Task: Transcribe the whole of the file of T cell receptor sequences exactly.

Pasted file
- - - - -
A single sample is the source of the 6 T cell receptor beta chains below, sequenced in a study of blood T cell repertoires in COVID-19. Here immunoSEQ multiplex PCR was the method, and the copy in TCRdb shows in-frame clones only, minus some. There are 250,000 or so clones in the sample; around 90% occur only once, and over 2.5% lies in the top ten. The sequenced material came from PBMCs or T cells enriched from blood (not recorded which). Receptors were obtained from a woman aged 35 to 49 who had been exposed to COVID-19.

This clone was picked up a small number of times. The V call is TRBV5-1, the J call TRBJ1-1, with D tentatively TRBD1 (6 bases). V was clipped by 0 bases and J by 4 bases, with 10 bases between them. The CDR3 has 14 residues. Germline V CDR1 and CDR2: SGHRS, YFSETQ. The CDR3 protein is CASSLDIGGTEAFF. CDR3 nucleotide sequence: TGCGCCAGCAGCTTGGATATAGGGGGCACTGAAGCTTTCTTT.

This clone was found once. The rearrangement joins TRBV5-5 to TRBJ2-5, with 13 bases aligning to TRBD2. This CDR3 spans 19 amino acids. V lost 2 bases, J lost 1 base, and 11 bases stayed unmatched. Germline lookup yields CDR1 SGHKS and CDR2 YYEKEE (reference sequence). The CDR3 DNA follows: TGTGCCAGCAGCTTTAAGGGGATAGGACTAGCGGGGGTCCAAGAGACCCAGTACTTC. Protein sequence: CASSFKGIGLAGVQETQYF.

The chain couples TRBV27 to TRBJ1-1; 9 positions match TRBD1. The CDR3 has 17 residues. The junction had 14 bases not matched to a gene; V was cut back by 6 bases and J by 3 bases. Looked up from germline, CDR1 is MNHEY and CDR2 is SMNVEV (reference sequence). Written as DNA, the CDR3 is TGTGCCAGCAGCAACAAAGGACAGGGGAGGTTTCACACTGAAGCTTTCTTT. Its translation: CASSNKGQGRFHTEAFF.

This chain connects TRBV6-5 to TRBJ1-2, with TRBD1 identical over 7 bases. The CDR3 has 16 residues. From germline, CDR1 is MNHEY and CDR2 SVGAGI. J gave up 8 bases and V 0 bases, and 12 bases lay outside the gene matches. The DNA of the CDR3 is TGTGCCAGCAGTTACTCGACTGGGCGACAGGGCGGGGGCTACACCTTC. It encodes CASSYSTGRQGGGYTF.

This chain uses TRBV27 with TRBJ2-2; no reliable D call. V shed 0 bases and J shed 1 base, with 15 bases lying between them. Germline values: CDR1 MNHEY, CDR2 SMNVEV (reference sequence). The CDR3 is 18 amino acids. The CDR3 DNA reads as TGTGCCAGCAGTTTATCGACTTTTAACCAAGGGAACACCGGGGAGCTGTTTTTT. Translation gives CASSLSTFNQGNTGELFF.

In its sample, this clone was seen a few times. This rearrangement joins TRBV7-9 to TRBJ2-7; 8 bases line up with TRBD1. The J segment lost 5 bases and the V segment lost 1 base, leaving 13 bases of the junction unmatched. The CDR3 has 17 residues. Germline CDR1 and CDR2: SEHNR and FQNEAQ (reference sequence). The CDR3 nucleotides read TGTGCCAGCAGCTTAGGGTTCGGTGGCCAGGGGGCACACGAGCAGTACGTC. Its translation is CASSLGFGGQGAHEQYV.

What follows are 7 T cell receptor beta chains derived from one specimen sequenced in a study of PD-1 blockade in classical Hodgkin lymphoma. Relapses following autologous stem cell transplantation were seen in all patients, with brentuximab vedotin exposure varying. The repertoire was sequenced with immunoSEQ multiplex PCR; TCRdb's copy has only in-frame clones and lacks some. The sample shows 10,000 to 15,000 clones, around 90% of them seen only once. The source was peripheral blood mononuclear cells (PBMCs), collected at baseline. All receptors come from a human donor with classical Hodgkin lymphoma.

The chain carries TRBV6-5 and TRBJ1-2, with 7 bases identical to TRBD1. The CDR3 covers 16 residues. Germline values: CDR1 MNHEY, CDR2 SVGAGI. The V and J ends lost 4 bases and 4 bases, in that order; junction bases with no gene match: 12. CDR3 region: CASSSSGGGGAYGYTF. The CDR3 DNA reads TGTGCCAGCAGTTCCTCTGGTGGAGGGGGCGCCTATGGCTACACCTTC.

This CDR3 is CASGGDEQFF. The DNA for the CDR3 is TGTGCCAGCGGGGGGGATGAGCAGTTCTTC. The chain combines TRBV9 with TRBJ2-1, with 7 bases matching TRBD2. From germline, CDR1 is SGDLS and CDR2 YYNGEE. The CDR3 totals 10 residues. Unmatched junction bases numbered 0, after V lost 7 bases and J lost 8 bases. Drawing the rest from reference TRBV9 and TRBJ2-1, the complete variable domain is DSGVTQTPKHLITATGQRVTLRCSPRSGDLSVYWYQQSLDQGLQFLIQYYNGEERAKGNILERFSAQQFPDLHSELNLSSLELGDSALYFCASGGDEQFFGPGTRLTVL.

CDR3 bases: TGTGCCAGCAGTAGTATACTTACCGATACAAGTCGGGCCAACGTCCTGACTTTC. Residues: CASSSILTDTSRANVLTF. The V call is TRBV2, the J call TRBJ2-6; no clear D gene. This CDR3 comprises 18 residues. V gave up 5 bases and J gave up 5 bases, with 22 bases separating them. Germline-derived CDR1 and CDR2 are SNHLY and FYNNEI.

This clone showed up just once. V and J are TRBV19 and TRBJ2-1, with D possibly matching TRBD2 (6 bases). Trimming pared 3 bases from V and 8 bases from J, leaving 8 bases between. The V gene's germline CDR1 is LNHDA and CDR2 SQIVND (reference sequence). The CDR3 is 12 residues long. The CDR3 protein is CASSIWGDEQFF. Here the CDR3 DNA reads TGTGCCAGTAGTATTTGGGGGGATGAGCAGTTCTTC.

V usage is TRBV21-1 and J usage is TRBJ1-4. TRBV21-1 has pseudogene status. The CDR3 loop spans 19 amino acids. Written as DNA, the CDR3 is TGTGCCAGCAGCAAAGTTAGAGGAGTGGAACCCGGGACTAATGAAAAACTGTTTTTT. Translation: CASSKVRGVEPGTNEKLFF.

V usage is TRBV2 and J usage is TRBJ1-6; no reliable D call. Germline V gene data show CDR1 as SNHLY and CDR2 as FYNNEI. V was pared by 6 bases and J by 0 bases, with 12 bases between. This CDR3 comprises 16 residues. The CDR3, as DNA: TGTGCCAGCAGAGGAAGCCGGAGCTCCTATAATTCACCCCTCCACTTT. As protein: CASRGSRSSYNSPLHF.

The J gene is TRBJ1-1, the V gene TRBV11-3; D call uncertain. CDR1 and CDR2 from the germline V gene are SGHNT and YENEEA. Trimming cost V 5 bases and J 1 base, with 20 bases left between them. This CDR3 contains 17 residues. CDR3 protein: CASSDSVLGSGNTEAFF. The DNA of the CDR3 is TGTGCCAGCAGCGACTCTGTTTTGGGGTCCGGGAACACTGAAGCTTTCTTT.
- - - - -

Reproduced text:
A single sample is the source of the 6 T cell receptor beta chains below, sequenced in a study of blood T cell repertoires in COVID-19. Here immunoSEQ multiplex PCR was the method, and the copy in TCRdb shows in-frame clones only, minus some. There are 250,000 or so clones in the sample; around 90% occur only once, and over 2.5% lies in the top ten. The sequenced material came from PBMCs or T cells enriched from blood (not recorded which). Receptors were obtained from a woman aged 35 to 49 who had been exposed to COVID-19.

This clone was picked up a small number of times. The V call is TRBV5-1, the J call TRBJ1-1, with D tentatively TRBD1 (6 bases). V was clipped by 0 bases and J by 4 bases, with 10 bases between them. The CDR3 has 14 residues. Germline V CDR1 and CDR2: SGHRS, YFSETQ. The CDR3 protein is CASSLDIGGTEAFF. CDR3 nucleotide sequence: TGCGCCAGCAGCTTGGATATAGGGGGCACTGAAGCTTTCTTT.

This clone was found once. The rearrangement joins TRBV5-5 to TRBJ2-5, with 13 bases aligning to TRBD2. This CDR3 spans 19 amino acids. V lost 2 bases, J lost 1 base, and 11 bases stayed unmatched. Germline lookup yields CDR1 SGHKS and CDR2 YYEKEE (reference sequence). The CDR3 DNA follows: TGTGCCAGCAGCTTTAAGGGGATAGGACTAGCGGGGGTCCAAGAGACCCAGTACTTC. Protein sequence: CASSFKGIGLAGVQETQYF.

The chain couples TRBV27 to TRBJ1-1; 9 positions match TRBD1. The CDR3 has 17 residues. The junction had 14 bases not matched to a gene; V was cut back by 6 bases and J by 3 bases. Looked up from germline, CDR1 is MNHEY and CDR2 is SMNVEV (reference sequence). Written as DNA, the CDR3 is TGTGCCAGCAGCAACAAAGGACAGGGGAGGTTTCACACTGAAGCTTTCTTT. Its translation: CASSNKGQGRFHTEAFF.

This chain connects TRBV6-5 to TRBJ1-2, with TRBD1 identical over 7 bases. The CDR3 has 16 residues. From germline, CDR1 is MNHEY and CDR2 SVGAGI. J gave up 8 bases and V 0 bases, and 12 bases lay outside the gene matches. The DNA of the CDR3 is TGTGCCAGCAGTTACTCGACTGGGCGACAGGGCGGGGGCTACACCTTC. It encodes CASSYSTGRQGGGYTF.

This chain uses TRBV27 with TRBJ2-2; no reliable D call. V shed 0 bases and J shed 1 base, with 15 bases lying between them. Germline values: CDR1 MNHEY, CDR2 SMNVEV (reference sequence). The CDR3 is 18 amino acids. The CDR3 DNA reads as TGTGCCAGCAGTTTATCGACTTTTAACCAAGGGAACACCGGGGAGCTGTTTTTT. Translation gives CASSLSTFNQGNTGELFF.

In its sample, this clone was seen a few times. This rearrangement joins TRBV7-9 to TRBJ2-7; 8 bases line up with TRBD1. The J segment lost 5 bases and the V segment lost 1 base, leaving 13 bases of the junction unmatched. The CDR3 has 17 residues. Germline CDR1 and CDR2: SEHNR and FQNEAQ (reference sequence). The CDR3 nucleotides read TGTGCCAGCAGCTTAGGGTTCGGTGGCCAGGGGGCACACGAGCAGTACGTC. Its translation is CASSLGFGGQGAHEQYV.

What follows are 7 T cell receptor beta chains derived from one specimen sequenced in a study of PD-1 blockade in classical Hodgkin lymphoma. Relapses following autologous stem cell transplantation were seen in all patients, with brentuximab vedotin exposure varying. The repertoire was sequenced with immunoSEQ multiplex PCR; TCRdb's copy has only in-frame clones and lacks some. The sample shows 10,000 to 15,000 clones, around 90% of them seen only once. The source was peripheral blood mononuclear cells (PBMCs), collected at baseline. All receptors come from a human donor with classical Hodgkin lymphoma.

The chain carries TRBV6-5 and TRBJ1-2, with 7 bases identical to TRBD1. The CDR3 covers 16 residues. Germline values: CDR1 MNHEY, CDR2 SVGAGI. The V and J ends lost 4 bases and 4 bases, in that order; junction bases with no gene match: 12. CDR3 region: CASSSSGGGGAYGYTF. The CDR3 DNA reads TGTGCCAGCAGTTCCTCTGGTGGAGGGGGCGCCTATGGCTACACCTTC.

This CDR3 is CASGGDEQFF. The DNA for the CDR3 is TGTGCCAGCGGGGGGGATGAGCAGTTCTTC. The chain combines TRBV9 with TRBJ2-1, with 7 bases matching TRBD2. From germline, CDR1 is SGDLS and CDR2 YYNGEE. The CDR3 totals 10 residues. Unmatched junction bases numbered 0, after V lost 7 bases and J lost 8 bases. Drawing the rest from reference TRBV9 and TRBJ2-1, the complete variable domain is DSGVTQTPKHLITATGQRVTLRCSPRSGDLSVYWYQQSLDQGLQFLIQYYNGEERAKGNILERFSAQQFPDLHSELNLSSLELGDSALYFCASGGDEQFFGPGTRLTVL.

CDR3 bases: TGTGCCAGCAGTAGTATACTTACCGATACAAGTCGGGCCAACGTCCTGACTTTC. Residues: CASSSILTDTSRANVLTF. The V call is TRBV2, the J call TRBJ2-6; no clear D gene. This CDR3 comprises 18 residues. V gave up 5 bases and J gave up 5 bases, with 22 bases separating them. Germline-derived CDR1 and CDR2 are SNHLY and FYNNEI.

This clone showed up just once. V and J are TRBV19 and TRBJ2-1, with D possibly matching TRBD2 (6 bases). Trimming pared 3 bases from V and 8 bases from J, leaving 8 bases between. The V gene's germline CDR1 is LNHDA and CDR2 SQIVND (reference sequence). The CDR3 is 12 residues long. The CDR3 protein is CASSIWGDEQFF. Here the CDR3 DNA reads TGTGCCAGTAGTATTTGGGGGGATGAGCAGTTCTTC.

V usage is TRBV21-1 and J usage is TRBJ1-4. TRBV21-1 has pseudogene status. The CDR3 loop spans 19 amino acids. Written as DNA, the CDR3 is TGTGCCAGCAGCAAAGTTAGAGGAGTGGAACCCGGGACTAATGAAAAACTGTTTTTT. Translation: CASSKVRGVEPGTNEKLFF.

V usage is TRBV2 and J usage is TRBJ1-6; no reliable D call. Germline V gene data show CDR1 as SNHLY and CDR2 as FYNNEI. V was pared by 6 bases and J by 0 bases, with 12 bases between. This CDR3 comprises 16 residues. The CDR3, as DNA: TGTGCCAGCAGAGGAAGCCGGAGCTCCTATAATTCACCCCTCCACTTT. As protein: CASRGSRSSYNSPLHF.

The J gene is TRBJ1-1, the V gene TRBV11-3; D call uncertain. CDR1 and CDR2 from the germline V gene are SGHNT and YENEEA. Trimming cost V 5 bases and J 1 base, with 20 bases left between them. This CDR3 contains 17 residues. CDR3 protein: CASSDSVLGSGNTEAFF. The DNA of the CDR3 is TGTGCCAGCAGCGACTCTGTTTTGGGGTCCGGGAACACTGAAGCTTTCTTT.